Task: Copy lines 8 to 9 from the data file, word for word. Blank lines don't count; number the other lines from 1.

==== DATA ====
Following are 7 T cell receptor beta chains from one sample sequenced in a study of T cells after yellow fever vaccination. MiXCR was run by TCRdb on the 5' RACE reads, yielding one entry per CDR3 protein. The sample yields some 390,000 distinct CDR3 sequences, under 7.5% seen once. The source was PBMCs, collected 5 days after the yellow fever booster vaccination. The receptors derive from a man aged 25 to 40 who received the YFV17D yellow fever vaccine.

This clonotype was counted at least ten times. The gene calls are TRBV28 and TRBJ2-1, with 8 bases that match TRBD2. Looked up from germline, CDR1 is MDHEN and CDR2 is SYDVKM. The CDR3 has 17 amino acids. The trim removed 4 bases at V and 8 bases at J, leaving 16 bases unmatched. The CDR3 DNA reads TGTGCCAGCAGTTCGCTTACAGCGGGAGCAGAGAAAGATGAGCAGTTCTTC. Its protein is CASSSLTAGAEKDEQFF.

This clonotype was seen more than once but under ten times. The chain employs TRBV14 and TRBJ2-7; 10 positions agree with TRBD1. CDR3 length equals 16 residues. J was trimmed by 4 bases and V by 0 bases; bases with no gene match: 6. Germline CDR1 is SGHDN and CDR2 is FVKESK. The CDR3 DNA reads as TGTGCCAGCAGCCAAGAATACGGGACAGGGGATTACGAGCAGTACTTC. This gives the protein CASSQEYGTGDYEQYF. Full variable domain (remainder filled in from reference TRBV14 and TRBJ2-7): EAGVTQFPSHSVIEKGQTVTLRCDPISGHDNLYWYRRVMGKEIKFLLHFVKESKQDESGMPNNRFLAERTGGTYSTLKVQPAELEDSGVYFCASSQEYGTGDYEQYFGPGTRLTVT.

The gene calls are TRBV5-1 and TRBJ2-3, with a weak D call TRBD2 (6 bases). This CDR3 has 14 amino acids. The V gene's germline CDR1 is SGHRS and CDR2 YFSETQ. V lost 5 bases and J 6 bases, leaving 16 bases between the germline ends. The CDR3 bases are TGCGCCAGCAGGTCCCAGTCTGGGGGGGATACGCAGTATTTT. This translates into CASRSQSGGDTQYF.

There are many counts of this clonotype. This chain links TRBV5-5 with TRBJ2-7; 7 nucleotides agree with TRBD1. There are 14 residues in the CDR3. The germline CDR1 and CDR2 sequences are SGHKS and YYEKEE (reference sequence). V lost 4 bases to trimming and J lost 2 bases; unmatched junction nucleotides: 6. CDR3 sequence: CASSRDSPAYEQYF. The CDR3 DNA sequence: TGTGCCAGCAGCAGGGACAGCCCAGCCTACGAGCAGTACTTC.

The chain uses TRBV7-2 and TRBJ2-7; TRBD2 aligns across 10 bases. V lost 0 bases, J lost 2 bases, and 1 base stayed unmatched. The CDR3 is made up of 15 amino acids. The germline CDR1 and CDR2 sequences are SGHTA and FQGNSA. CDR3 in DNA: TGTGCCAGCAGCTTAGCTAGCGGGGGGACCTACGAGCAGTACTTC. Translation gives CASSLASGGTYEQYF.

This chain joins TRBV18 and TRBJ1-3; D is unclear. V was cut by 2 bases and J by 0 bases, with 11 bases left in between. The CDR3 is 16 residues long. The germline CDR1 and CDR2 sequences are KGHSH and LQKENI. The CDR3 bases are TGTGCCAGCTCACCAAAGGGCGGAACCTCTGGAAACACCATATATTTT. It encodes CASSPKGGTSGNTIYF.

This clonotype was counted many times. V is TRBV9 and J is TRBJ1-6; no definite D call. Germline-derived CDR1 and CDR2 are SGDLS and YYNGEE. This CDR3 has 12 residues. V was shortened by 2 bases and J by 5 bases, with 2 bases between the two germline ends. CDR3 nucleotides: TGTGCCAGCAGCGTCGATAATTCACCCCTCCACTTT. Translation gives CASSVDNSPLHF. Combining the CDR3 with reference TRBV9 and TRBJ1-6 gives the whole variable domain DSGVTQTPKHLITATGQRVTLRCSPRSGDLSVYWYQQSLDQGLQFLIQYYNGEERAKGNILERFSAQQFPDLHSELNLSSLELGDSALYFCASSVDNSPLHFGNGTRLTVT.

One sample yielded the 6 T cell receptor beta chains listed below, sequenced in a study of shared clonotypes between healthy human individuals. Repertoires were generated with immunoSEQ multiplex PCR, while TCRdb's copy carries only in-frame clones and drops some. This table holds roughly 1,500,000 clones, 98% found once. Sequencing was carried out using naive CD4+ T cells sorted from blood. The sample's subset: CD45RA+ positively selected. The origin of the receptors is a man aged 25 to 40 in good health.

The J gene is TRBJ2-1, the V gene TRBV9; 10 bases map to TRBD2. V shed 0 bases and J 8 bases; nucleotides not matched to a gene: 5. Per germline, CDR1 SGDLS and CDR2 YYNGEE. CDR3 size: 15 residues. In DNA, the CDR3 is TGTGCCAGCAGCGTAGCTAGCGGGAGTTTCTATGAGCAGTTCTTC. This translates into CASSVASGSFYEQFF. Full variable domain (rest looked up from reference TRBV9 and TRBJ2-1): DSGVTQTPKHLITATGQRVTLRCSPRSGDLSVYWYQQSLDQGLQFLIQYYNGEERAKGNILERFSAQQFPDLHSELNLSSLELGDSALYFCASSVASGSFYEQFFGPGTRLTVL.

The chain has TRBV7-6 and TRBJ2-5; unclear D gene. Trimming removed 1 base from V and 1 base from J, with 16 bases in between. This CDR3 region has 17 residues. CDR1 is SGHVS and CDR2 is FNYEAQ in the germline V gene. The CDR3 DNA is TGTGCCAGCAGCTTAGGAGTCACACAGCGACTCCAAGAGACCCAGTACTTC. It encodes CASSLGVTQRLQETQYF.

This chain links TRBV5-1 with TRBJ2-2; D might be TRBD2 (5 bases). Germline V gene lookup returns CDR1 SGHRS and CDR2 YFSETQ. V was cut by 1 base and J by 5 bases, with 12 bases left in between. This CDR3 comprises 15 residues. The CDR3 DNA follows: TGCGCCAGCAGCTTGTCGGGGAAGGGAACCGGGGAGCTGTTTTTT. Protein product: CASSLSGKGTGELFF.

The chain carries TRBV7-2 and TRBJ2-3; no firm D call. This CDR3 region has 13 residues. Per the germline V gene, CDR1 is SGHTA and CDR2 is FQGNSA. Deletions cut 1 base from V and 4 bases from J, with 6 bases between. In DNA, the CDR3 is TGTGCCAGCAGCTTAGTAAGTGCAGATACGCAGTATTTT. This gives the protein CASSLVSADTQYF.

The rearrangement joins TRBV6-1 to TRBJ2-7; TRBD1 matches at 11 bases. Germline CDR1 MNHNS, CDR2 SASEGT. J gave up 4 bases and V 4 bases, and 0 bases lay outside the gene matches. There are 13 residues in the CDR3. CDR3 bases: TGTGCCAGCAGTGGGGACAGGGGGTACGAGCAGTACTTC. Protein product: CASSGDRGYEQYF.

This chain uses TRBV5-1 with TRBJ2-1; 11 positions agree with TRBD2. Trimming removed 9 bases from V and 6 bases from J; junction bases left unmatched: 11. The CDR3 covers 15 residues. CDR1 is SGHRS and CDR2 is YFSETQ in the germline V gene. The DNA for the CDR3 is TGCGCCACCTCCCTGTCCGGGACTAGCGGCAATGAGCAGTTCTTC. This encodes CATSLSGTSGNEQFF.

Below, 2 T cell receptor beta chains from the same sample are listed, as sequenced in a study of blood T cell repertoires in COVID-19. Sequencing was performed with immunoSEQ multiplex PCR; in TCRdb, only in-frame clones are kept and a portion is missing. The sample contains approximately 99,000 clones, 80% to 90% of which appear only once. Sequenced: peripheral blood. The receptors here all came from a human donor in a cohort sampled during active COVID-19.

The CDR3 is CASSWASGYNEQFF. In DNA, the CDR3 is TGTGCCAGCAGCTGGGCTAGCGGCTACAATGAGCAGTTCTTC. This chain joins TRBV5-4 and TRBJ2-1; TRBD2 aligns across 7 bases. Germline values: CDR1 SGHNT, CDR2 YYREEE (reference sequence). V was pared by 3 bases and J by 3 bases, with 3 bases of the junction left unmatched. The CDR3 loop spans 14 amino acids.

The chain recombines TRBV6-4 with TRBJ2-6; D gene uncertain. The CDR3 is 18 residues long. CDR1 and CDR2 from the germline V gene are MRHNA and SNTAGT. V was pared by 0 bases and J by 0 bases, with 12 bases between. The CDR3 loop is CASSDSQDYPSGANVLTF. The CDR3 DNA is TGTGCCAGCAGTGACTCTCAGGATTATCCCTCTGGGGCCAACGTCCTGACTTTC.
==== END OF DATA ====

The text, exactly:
This clonotype was counted many times. V is TRBV9 and J is TRBJ1-6; no definite D call. Germline-derived CDR1 and CDR2 are SGDLS and YYNGEE. This CDR3 has 12 residues. V was shortened by 2 bases and J by 5 bases, with 2 bases between the two germline ends. CDR3 nucleotides: TGTGCCAGCAGCGTCGATAATTCACCCCTCCACTTT. Translation gives CASSVDNSPLHF. Combining the CDR3 with reference TRBV9 and TRBJ1-6 gives the whole variable domain DSGVTQTPKHLITATGQRVTLRCSPRSGDLSVYWYQQSLDQGLQFLIQYYNGEERAKGNILERFSAQQFPDLHSELNLSSLELGDSALYFCASSVDNSPLHFGNGTRLTVT.

One sample yielded the 6 T cell receptor beta chains listed below, sequenced in a study of shared clonotypes between healthy human individuals. Repertoires were generated with immunoSEQ multiplex PCR, while TCRdb's copy carries only in-frame clones and drops some. This table holds roughly 1,500,000 clones, 98% found once. Sequencing was carried out using naive CD4+ T cells sorted from blood. The sample's subset: CD45RA+ positively selected. The origin of the receptors is a man aged 25 to 40 in good health.